Sex, drugs and rock ‘n roll. A cliched phrase for sure, but cliches are cliches for a reason: they contain a good deal of truth. The trio of sex, drugs and rock ‘n roll are means of escape, a vehicle, however crude, for temporarily leaving a world of suffering. Spiritualized takes this template that has been cultivated over fifty years from the Rolling Stones to Guns ‘n Roses and adds a refined twist: the explicit search of meaning incorporating religious iconography. Take these elements in toto and you have the pillars of Spiritualized’s musical career: an ability to create secular music that communicates the experience of existential pain while offering a release that approximates nothing less than that heavenly, painful and sweet moment of Teresa’s transverberation.
At his core, Pierce is a traditional rock ‘n roller. Someone with a great appreciation for its form and history, making homages not to just the classic rock cuts of the 70s, but the real early stuff, African-American spirituals, Elvis Presley, call-and-response and the Wall of Sound. From this diverse core of sound he diffuses into different directions. There are moments that could only be described as Albert-Ayers-jazz-through-a-Marshall-stack feedback careening out of control. Other times he’ll employ trumpets, french horns and timpanis, creating grand, aching sounds unlike anything heard in a rock song. Famously, he’s also apt to use thirty person gospel choirs to amplify the sonic impact of his songs, bringing the Spiritual (as a genre) into twenty-first century rock ‘n roll.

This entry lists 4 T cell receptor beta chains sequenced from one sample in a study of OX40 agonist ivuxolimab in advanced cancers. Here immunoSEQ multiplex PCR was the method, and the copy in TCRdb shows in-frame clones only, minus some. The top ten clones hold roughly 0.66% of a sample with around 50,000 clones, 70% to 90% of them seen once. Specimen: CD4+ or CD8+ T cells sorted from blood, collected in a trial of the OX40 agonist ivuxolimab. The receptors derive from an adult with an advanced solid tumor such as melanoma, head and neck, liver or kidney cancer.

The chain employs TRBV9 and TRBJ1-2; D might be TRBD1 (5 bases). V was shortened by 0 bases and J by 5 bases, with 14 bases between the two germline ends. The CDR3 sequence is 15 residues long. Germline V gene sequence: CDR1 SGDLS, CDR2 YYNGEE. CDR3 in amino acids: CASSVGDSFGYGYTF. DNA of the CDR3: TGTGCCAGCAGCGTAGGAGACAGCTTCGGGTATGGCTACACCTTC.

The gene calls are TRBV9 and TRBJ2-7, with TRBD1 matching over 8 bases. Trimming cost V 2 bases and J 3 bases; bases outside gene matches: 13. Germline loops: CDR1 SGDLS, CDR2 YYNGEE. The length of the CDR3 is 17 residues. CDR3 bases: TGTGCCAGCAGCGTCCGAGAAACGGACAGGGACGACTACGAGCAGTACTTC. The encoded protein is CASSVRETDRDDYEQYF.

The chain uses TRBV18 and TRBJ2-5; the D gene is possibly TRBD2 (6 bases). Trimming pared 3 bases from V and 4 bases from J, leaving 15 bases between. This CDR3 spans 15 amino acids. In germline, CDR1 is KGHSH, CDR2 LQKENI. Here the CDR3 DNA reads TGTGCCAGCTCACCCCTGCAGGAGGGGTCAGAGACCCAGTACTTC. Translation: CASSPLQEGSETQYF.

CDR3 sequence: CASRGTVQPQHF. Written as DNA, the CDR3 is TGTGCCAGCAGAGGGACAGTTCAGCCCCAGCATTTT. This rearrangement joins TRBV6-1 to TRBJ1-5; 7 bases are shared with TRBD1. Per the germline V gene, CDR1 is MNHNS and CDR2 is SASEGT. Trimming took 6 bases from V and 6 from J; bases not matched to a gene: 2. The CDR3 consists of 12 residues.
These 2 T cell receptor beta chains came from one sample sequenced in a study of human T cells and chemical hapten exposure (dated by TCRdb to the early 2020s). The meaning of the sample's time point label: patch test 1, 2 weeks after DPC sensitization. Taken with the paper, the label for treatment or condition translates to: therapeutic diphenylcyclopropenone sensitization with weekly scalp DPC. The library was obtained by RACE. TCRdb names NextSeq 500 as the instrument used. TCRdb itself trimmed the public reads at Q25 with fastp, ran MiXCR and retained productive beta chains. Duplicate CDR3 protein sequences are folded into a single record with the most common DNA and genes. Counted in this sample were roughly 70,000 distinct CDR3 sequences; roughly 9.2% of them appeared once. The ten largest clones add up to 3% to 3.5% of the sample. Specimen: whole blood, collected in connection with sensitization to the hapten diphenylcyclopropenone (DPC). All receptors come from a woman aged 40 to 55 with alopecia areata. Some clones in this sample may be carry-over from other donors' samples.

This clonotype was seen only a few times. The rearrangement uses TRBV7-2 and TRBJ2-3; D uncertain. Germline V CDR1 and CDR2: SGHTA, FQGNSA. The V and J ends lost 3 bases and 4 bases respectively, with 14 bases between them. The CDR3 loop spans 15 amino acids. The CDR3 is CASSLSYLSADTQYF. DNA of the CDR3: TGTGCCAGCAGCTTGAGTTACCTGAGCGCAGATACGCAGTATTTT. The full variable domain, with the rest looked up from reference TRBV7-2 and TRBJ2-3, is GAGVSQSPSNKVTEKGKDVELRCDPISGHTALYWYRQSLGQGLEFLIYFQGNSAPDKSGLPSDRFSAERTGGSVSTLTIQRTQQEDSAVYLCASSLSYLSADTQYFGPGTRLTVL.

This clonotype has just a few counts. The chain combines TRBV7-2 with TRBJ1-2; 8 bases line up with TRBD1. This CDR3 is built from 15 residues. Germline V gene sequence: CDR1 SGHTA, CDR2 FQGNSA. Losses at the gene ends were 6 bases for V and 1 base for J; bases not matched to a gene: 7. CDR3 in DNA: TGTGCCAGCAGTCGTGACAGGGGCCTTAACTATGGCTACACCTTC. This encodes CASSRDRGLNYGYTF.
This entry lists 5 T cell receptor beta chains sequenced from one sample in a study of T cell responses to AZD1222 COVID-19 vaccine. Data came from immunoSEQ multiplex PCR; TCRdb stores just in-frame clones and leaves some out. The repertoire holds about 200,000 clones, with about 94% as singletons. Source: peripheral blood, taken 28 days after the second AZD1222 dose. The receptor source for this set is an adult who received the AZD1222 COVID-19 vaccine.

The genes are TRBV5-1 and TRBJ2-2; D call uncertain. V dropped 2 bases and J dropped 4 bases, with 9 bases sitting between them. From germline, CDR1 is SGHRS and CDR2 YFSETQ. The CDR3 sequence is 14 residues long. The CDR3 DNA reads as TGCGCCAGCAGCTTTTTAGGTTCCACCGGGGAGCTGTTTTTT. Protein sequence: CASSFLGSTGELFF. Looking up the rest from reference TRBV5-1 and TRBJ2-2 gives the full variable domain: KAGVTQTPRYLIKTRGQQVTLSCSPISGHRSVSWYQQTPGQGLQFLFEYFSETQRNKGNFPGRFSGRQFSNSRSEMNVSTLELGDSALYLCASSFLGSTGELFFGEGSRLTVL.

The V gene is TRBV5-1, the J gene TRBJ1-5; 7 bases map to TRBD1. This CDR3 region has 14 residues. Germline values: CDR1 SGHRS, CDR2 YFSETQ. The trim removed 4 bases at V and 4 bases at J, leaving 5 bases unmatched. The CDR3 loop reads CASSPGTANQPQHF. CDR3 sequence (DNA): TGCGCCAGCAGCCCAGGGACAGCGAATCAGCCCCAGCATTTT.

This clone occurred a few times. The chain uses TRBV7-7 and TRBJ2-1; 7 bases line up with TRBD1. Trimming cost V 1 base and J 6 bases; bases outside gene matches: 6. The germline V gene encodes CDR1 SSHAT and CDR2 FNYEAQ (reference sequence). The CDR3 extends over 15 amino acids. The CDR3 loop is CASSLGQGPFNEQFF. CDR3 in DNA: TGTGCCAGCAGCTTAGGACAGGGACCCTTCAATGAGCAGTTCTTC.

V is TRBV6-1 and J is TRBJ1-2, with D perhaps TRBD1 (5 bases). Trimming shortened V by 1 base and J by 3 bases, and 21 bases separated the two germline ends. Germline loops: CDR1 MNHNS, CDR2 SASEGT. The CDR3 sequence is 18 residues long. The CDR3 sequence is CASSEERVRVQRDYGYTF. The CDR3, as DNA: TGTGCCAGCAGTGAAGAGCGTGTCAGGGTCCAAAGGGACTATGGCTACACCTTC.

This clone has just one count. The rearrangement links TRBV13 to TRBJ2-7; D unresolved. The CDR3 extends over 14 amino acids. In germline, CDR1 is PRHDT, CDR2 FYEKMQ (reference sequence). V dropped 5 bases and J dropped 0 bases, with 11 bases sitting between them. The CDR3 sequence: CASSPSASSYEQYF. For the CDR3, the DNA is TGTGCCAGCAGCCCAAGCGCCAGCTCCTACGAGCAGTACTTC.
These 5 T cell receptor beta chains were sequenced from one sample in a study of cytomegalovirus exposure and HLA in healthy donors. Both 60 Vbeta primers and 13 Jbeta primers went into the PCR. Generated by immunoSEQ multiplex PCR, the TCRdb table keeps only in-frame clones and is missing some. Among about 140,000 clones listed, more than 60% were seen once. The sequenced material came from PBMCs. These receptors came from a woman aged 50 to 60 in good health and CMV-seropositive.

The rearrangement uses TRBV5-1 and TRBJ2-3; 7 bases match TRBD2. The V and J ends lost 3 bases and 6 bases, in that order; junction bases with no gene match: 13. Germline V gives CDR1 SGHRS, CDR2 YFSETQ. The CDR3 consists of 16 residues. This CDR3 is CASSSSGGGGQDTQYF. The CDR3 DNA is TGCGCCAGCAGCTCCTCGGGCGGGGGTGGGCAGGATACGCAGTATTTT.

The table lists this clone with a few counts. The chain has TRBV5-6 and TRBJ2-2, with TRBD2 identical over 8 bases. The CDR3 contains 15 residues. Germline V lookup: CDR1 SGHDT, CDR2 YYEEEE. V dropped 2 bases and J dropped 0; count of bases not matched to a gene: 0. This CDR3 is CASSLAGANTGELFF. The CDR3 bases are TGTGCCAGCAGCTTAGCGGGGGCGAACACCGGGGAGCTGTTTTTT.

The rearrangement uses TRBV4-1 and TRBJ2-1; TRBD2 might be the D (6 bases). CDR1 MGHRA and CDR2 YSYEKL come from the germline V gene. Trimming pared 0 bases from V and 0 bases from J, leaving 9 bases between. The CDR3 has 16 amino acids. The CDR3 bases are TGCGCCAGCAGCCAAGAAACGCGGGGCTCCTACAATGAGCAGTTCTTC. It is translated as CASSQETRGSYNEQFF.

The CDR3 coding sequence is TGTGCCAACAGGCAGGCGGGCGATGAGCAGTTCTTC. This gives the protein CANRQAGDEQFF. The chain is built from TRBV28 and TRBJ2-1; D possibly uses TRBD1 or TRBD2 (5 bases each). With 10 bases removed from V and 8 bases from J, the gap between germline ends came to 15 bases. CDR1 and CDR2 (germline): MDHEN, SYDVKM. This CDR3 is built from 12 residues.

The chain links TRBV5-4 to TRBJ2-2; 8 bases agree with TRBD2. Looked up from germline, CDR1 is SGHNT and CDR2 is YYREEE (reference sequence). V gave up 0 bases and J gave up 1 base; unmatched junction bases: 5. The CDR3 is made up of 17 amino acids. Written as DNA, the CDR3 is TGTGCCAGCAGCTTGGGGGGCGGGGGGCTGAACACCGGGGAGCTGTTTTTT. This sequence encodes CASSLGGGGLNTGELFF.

On paper, this may seem self-indulgent, delusional (even for a musician). Though such grandiose musical touches are necessary for Pierce. Rather than dwelling of usual pop matters like unrequited love or club braggadocio, Pierce tackles capital-a Ache. Ache is the real heavy stuff – depression, addiction, spiritual yearning and the search for redemption.
Perhaps I’m digging in the wrong musical bins but I haven’t seen too many secular bands take on the search for meaning as seriously as Pierce has using the same type of grandiose musical touches. You could point out the Polyphonic Spree – them of the two dozen-ish person pop choir decked out in selling-flowers-in-an-airport robes creating “spiritual” music for the gods named John, Paul, George and Ringo – but that project (P. Spree) is, despite its outward spiritual-ish appearances, more like that old “I’d Like to Buy A World a Coke” commercial in visual and musical aesthetics than anything remotely passable as a rigorous examination of spirituality.